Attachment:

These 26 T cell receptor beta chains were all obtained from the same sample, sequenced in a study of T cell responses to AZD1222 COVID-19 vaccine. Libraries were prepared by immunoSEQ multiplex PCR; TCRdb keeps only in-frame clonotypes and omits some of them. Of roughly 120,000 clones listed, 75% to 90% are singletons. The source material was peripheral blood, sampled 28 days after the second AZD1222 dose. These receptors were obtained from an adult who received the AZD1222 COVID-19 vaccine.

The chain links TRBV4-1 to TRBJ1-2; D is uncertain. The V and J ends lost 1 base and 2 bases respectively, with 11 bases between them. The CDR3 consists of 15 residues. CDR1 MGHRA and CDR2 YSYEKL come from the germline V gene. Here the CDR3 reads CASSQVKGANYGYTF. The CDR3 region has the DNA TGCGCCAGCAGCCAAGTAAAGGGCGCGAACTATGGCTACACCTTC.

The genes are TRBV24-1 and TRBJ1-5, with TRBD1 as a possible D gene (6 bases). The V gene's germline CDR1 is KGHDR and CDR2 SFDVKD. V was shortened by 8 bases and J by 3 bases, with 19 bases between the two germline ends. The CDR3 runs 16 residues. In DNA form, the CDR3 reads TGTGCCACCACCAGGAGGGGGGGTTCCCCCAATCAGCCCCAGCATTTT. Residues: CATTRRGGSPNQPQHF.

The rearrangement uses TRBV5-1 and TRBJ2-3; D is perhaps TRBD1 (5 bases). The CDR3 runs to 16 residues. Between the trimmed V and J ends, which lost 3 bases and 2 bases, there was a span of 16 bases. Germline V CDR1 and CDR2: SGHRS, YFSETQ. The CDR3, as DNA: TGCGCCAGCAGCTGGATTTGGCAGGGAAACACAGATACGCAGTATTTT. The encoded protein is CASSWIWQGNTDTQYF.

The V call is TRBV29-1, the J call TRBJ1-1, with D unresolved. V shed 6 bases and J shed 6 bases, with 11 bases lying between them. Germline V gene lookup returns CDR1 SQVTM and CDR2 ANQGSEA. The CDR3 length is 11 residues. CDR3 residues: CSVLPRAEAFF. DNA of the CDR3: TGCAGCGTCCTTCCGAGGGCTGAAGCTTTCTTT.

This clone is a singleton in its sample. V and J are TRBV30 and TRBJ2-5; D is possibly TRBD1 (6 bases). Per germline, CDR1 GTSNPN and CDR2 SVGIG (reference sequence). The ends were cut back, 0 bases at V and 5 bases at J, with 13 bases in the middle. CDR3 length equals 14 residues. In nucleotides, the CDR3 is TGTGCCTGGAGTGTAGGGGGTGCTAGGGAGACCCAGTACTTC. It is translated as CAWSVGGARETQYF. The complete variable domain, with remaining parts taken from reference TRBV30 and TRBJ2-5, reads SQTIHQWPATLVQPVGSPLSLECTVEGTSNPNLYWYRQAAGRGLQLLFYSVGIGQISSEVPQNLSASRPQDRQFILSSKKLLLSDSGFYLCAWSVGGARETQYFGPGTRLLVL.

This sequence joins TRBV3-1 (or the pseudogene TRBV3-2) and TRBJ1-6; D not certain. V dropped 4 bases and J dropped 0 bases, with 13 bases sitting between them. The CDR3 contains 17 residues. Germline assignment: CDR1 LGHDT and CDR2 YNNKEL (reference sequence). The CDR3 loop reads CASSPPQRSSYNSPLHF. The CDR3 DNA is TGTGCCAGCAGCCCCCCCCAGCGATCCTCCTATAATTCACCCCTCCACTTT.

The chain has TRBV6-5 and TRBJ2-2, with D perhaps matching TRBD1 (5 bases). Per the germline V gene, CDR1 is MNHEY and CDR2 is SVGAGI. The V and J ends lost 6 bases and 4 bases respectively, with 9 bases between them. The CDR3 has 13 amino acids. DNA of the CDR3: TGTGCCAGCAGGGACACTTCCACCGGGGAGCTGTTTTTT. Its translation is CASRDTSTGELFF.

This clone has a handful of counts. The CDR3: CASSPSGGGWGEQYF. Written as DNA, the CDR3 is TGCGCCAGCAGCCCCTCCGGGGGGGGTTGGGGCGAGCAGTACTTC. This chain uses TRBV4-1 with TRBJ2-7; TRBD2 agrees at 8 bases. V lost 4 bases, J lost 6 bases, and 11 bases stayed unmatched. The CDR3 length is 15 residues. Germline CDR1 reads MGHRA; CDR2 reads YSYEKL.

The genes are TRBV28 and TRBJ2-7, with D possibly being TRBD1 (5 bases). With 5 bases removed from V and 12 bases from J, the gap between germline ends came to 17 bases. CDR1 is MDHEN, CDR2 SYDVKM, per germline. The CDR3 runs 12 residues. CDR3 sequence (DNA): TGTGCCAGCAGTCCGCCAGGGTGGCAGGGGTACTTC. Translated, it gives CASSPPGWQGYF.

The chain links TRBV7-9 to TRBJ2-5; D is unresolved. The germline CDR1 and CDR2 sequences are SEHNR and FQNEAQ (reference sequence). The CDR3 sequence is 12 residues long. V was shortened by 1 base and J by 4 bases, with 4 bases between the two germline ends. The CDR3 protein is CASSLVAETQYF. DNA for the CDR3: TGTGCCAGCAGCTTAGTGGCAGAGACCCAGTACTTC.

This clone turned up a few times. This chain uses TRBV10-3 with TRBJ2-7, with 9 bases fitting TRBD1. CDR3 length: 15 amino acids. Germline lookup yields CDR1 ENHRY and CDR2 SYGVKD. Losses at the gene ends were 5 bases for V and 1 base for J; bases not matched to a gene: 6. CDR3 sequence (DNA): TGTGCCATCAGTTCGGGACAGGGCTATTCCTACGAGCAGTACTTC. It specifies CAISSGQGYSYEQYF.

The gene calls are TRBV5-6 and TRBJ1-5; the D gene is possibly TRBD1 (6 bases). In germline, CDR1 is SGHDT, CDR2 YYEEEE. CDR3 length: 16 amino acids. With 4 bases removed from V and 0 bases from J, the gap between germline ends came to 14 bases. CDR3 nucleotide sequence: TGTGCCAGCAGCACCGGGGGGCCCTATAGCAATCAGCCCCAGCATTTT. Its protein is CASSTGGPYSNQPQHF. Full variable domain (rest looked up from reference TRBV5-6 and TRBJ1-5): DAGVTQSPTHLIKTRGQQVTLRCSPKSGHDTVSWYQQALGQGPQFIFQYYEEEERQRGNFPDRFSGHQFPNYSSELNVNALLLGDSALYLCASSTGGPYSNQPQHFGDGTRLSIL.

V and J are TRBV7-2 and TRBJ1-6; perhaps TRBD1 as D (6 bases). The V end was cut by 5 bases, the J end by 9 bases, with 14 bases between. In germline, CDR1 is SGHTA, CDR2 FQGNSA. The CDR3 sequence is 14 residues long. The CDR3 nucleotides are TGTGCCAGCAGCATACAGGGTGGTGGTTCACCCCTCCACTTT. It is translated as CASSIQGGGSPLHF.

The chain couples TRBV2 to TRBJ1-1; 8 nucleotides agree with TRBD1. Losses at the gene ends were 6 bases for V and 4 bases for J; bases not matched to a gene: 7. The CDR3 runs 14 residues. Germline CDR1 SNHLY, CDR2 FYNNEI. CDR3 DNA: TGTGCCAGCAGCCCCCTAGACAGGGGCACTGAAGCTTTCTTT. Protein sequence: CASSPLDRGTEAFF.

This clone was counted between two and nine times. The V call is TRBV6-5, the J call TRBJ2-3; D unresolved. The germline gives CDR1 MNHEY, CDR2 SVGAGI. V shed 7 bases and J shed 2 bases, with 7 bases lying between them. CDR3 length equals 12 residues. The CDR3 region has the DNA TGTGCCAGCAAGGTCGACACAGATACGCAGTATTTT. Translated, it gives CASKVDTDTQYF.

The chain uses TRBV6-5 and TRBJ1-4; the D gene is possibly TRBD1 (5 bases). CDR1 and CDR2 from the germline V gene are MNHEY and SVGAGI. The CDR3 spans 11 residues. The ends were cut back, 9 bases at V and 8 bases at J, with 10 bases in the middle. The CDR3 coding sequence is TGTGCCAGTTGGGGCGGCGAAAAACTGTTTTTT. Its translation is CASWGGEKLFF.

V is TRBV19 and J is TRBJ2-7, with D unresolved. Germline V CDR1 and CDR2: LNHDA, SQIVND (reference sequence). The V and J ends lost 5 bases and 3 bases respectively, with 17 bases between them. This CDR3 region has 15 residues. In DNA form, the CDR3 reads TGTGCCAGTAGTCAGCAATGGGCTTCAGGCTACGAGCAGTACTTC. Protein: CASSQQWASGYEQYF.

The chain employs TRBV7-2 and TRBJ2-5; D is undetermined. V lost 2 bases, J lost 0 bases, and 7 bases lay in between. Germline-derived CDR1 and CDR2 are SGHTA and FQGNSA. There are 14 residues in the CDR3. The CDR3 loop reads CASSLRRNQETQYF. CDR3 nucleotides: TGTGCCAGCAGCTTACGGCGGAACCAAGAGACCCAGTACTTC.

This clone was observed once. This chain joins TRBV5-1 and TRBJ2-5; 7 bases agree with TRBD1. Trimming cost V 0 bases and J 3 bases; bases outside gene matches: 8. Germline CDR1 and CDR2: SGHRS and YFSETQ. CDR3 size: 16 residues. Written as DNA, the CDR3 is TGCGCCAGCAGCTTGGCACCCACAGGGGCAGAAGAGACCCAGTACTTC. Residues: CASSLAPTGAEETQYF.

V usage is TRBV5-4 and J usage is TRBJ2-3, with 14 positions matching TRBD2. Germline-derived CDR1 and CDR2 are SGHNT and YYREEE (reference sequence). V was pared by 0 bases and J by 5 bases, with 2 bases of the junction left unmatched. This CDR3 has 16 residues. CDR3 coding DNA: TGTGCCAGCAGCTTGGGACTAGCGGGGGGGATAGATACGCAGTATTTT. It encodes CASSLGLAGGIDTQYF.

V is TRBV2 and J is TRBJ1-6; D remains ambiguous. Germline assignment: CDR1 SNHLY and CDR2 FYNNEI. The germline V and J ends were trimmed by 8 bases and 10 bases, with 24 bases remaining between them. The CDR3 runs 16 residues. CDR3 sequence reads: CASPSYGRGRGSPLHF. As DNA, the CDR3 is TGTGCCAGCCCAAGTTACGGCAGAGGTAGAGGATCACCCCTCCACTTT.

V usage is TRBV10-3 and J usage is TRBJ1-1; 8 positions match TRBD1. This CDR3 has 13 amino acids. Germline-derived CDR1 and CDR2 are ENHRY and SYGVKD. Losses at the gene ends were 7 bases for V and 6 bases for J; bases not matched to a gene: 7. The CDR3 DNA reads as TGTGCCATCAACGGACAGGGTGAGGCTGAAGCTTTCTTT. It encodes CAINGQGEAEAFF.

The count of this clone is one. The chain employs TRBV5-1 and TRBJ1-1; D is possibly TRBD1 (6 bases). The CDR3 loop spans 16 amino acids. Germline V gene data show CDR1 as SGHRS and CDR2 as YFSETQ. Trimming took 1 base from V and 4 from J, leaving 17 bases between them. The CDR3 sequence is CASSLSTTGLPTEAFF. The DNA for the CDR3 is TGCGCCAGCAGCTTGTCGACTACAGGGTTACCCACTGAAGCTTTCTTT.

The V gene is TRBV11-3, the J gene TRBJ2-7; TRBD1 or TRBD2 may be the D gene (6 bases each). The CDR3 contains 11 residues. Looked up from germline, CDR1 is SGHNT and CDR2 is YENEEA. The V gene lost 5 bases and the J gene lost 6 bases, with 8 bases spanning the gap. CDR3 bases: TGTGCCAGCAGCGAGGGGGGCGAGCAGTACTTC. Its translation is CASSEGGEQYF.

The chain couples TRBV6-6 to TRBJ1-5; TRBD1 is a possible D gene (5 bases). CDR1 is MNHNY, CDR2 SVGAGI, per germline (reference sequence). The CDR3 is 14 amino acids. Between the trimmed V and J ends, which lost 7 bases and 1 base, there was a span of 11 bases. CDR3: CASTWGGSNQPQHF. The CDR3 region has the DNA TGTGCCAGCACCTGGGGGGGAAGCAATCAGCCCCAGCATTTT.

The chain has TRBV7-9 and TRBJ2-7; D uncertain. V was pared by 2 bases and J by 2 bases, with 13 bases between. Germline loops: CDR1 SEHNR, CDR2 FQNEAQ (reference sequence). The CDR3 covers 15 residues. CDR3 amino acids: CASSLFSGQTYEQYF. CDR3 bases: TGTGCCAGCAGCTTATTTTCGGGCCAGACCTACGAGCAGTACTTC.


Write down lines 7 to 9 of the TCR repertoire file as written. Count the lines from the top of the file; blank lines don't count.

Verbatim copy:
This sequence joins TRBV3-1 (or the pseudogene TRBV3-2) and TRBJ1-6; D not certain. V dropped 4 bases and J dropped 0 bases, with 13 bases sitting between them. The CDR3 contains 17 residues. Germline assignment: CDR1 LGHDT and CDR2 YNNKEL (reference sequence). The CDR3 loop reads CASSPPQRSSYNSPLHF. The CDR3 DNA is TGTGCCAGCAGCCCCCCCCAGCGATCCTCCTATAATTCACCCCTCCACTTT.

The chain has TRBV6-5 and TRBJ2-2, with D perhaps matching TRBD1 (5 bases). Per the germline V gene, CDR1 is MNHEY and CDR2 is SVGAGI. The V and J ends lost 6 bases and 4 bases respectively, with 9 bases between them. The CDR3 has 13 amino acids. DNA of the CDR3: TGTGCCAGCAGGGACACTTCCACCGGGGAGCTGTTTTTT. Its translation is CASRDTSTGELFF.

This clone has a handful of counts. The CDR3: CASSPSGGGWGEQYF. Written as DNA, the CDR3 is TGCGCCAGCAGCCCCTCCGGGGGGGGTTGGGGCGAGCAGTACTTC. This chain uses TRBV4-1 with TRBJ2-7; TRBD2 agrees at 8 bases. V lost 4 bases, J lost 6 bases, and 11 bases stayed unmatched. The CDR3 length is 15 residues. Germline CDR1 reads MGHRA; CDR2 reads YSYEKL.